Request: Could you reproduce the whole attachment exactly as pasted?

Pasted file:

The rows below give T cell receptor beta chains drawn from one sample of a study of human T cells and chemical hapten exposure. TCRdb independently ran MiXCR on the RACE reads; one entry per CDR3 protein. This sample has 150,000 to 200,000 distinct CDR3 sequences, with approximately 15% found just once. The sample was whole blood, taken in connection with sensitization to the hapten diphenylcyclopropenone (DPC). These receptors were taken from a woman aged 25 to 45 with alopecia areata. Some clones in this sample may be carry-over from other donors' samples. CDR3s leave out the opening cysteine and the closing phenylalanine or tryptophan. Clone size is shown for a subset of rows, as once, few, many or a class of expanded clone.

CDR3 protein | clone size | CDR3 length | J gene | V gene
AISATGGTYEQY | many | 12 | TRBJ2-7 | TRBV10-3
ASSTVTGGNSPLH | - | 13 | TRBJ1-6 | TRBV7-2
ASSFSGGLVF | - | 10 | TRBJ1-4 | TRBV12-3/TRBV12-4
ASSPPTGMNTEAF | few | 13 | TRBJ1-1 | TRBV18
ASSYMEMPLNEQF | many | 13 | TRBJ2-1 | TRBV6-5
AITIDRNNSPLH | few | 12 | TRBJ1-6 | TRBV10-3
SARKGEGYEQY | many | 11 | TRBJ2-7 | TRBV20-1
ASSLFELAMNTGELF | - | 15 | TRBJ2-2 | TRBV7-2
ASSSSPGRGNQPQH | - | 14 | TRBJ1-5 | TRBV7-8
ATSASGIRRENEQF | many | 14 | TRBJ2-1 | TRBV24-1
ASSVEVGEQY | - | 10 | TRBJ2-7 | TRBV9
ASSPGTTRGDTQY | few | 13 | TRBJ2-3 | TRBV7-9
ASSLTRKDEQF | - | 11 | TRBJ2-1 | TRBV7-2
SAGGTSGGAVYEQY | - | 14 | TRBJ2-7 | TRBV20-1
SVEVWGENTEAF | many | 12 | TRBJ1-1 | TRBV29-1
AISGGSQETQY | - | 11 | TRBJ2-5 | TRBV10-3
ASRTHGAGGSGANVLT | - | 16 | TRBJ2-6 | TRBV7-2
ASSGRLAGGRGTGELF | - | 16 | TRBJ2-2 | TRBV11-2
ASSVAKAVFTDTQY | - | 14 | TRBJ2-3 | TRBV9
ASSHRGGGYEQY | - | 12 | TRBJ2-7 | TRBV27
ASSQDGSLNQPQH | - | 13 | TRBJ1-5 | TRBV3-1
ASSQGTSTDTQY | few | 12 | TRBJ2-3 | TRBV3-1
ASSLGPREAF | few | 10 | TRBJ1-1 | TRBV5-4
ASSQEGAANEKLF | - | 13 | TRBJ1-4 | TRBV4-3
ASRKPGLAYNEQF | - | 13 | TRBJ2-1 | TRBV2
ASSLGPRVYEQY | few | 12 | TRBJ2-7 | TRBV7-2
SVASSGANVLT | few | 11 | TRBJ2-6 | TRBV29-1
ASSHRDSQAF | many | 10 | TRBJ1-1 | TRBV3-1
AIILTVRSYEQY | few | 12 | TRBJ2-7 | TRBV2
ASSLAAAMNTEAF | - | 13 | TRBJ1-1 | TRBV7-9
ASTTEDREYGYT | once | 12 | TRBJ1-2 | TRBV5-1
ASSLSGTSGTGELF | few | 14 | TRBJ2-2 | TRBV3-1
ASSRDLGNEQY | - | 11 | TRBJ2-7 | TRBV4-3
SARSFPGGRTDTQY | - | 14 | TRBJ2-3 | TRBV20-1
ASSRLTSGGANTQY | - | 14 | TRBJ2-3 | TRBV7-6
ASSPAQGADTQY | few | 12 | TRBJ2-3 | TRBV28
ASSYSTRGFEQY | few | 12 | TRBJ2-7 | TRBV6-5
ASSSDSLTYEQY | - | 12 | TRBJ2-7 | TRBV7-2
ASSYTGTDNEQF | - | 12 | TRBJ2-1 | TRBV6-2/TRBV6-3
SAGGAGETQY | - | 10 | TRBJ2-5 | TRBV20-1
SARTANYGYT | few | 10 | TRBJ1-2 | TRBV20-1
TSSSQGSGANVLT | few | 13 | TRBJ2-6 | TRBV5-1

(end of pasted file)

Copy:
The rows below give T cell receptor beta chains drawn from one sample of a study of human T cells and chemical hapten exposure. TCRdb independently ran MiXCR on the RACE reads; one entry per CDR3 protein. This sample has 150,000 to 200,000 distinct CDR3 sequences, with approximately 15% found just once. The sample was whole blood, taken in connection with sensitization to the hapten diphenylcyclopropenone (DPC). These receptors were taken from a woman aged 25 to 45 with alopecia areata. Some clones in this sample may be carry-over from other donors' samples. CDR3s leave out the opening cysteine and the closing phenylalanine or tryptophan. Clone size is shown for a subset of rows, as once, few, many or a class of expanded clone.

CDR3 protein | clone size | CDR3 length | J gene | V gene
AISATGGTYEQY | many | 12 | TRBJ2-7 | TRBV10-3
ASSTVTGGNSPLH | - | 13 | TRBJ1-6 | TRBV7-2
ASSFSGGLVF | - | 10 | TRBJ1-4 | TRBV12-3/TRBV12-4
ASSPPTGMNTEAF | few | 13 | TRBJ1-1 | TRBV18
ASSYMEMPLNEQF | many | 13 | TRBJ2-1 | TRBV6-5
AITIDRNNSPLH | few | 12 | TRBJ1-6 | TRBV10-3
SARKGEGYEQY | many | 11 | TRBJ2-7 | TRBV20-1
ASSLFELAMNTGELF | - | 15 | TRBJ2-2 | TRBV7-2
ASSSSPGRGNQPQH | - | 14 | TRBJ1-5 | TRBV7-8
ATSASGIRRENEQF | many | 14 | TRBJ2-1 | TRBV24-1
ASSVEVGEQY | - | 10 | TRBJ2-7 | TRBV9
ASSPGTTRGDTQY | few | 13 | TRBJ2-3 | TRBV7-9
ASSLTRKDEQF | - | 11 | TRBJ2-1 | TRBV7-2
SAGGTSGGAVYEQY | - | 14 | TRBJ2-7 | TRBV20-1
SVEVWGENTEAF | many | 12 | TRBJ1-1 | TRBV29-1
AISGGSQETQY | - | 11 | TRBJ2-5 | TRBV10-3
ASRTHGAGGSGANVLT | - | 16 | TRBJ2-6 | TRBV7-2
ASSGRLAGGRGTGELF | - | 16 | TRBJ2-2 | TRBV11-2
ASSVAKAVFTDTQY | - | 14 | TRBJ2-3 | TRBV9
ASSHRGGGYEQY | - | 12 | TRBJ2-7 | TRBV27
ASSQDGSLNQPQH | - | 13 | TRBJ1-5 | TRBV3-1
ASSQGTSTDTQY | few | 12 | TRBJ2-3 | TRBV3-1
ASSLGPREAF | few | 10 | TRBJ1-1 | TRBV5-4
ASSQEGAANEKLF | - | 13 | TRBJ1-4 | TRBV4-3
ASRKPGLAYNEQF | - | 13 | TRBJ2-1 | TRBV2
ASSLGPRVYEQY | few | 12 | TRBJ2-7 | TRBV7-2
SVASSGANVLT | few | 11 | TRBJ2-6 | TRBV29-1
ASSHRDSQAF | many | 10 | TRBJ1-1 | TRBV3-1
AIILTVRSYEQY | few | 12 | TRBJ2-7 | TRBV2
ASSLAAAMNTEAF | - | 13 | TRBJ1-1 | TRBV7-9
ASTTEDREYGYT | once | 12 | TRBJ1-2 | TRBV5-1
ASSLSGTSGTGELF | few | 14 | TRBJ2-2 | TRBV3-1
ASSRDLGNEQY | - | 11 | TRBJ2-7 | TRBV4-3
SARSFPGGRTDTQY | - | 14 | TRBJ2-3 | TRBV20-1
ASSRLTSGGANTQY | - | 14 | TRBJ2-3 | TRBV7-6
ASSPAQGADTQY | few | 12 | TRBJ2-3 | TRBV28
ASSYSTRGFEQY | few | 12 | TRBJ2-7 | TRBV6-5
ASSSDSLTYEQY | - | 12 | TRBJ2-7 | TRBV7-2
ASSYTGTDNEQF | - | 12 | TRBJ2-1 | TRBV6-2/TRBV6-3
SAGGAGETQY | - | 10 | TRBJ2-5 | TRBV20-1
SARTANYGYT | few | 10 | TRBJ1-2 | TRBV20-1
TSSSQGSGANVLT | few | 13 | TRBJ2-6 | TRBV5-1